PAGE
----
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Yankees dominated by Justin Verlander in loss to Astros

An old October nemesis resurfaced to remind the almost-unbeatable Yankees that it isn’t going to be so easy in the postseason. 

In a pitcher’s duel built for a bigger stage than a June Friday night in The Bronx, Justin Verlander bested Luis Severino, stopped the Yankees’ 15-game home winning streak and helped his Astros recover from an emotional roundhouse by sending the Yankees to a 3-1 loss. 

Verlander allowed just four hits and a walk over seven innings in front of the third sellout crowd and the highest-paid attendance (47,528) of the season. 

Not that it was surprising to see vintage Verlander (9-3) in his first start against the Yankees since the 2019 ALCS. The two-time Cy Young Award winner — bidding for a third with his 2.22 ERA and 0.87 WHIP this season — pitched six total innings over the previous two seasons due to injury and Tommy John surgery, but the Yankees still entered the Verlander sweepstakes when he was a free agent last December. 

Justin Verlander
Justin Verlander had the Yankees off-balance all night.
Robert Sabo for the NY POST

“It hasn’t been, ‘Let’s see how it goes.’ It’s been Verlander,” Yankees manager Aaron Boone said before the game. “Hall of Famer still pitching at that level. I could say we’re surprised, but not really. I know our interest level in the offseason and he’s gone out and pitched like an ace for them.” 

Booed during introductions by fans who haven’t forgotten he was part of the sign-stealing Astros in 2017, Verlander didn’t allow a runner past second base until Giancarlo Stanton’s solo home run with one out in the bottom of the sixth. There was no carryover from the Yankees’ four-run, ninth-inning rally Thursday to steal a win. Their biggest “threat” before Stanton’s homer amounted to putting two on with two out in the second inning.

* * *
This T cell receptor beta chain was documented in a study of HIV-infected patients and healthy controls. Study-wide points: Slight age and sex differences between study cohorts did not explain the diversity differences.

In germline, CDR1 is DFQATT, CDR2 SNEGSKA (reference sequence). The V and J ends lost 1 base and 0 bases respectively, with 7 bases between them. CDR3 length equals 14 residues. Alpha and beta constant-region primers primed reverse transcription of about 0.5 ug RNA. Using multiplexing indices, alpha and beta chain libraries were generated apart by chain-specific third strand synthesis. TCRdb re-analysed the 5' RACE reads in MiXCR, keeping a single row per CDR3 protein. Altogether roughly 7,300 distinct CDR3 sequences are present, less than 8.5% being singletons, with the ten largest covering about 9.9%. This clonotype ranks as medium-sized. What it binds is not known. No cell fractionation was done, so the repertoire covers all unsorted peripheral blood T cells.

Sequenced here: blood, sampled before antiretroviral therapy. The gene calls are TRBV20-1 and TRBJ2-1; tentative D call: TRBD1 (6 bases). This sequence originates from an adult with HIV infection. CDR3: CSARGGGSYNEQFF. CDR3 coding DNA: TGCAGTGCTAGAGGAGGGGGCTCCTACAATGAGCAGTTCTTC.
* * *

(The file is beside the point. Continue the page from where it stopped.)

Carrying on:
Verlander is 4-1 with a 2.75 ERA in eight career playoff starts against the Yankees for the Tigers and Astros combined. If he starts against the Yankees in this year’s playoffs (they own the two best records in the American League to date), Severino (4-2) is one of many possibilities the Yankees could call on to counter him. 

Luis Severino pithes Friday night during the Yankees' loss to the Astros.
Luis Severino pitches Friday night during the Yankees’ loss to the Astros.
Charles Wenzelberg/New York Post

As was the case with Verlander, all of the damage against Severino was done on one pitch. Stanton’s home run came with the bases empty, but Kyle Tucker smacked a three-run shot in the sixth inning. Game over, essentially, though the Yankees brought the potential winning to the plate in both the eighth and ninth innings. 

Severino was at his best after allowing a double and a single to start the fifth inning. With runners on the corners, he struck out Jason Castro, Aledmys Diaz and Jose Altuve consecutively to hold the scoreless tie. It was the second straight inning in which the Astros stranded two. 

Kyle Tucker crushes a three-run homer in the sixth inning.
Kyle Tucker crushes a three-run homer in the sixth inning.

When the first-base umpire punched out Altuve for not checking his swing, Severino fiercely pumped his arms as he walked off the mound. Of course, that was probably the kindest treatment that The Bronx’s No. 1 villain received Friday, considering he once again was booed loudly during pregame introductions and before every at-bat — customary ever since the Astros’ trash-can-banging, sign-stealing scandal came to light. 

There was no such luck in the sixth, though. Tucker’s homer made Severino pay for walking Yordan Alvarez after Alex Bregman doubled with one out. 

Severino retired the first 10 hitters he faced and finished with a quality start, striking out seven and walking two on 95 pitches.

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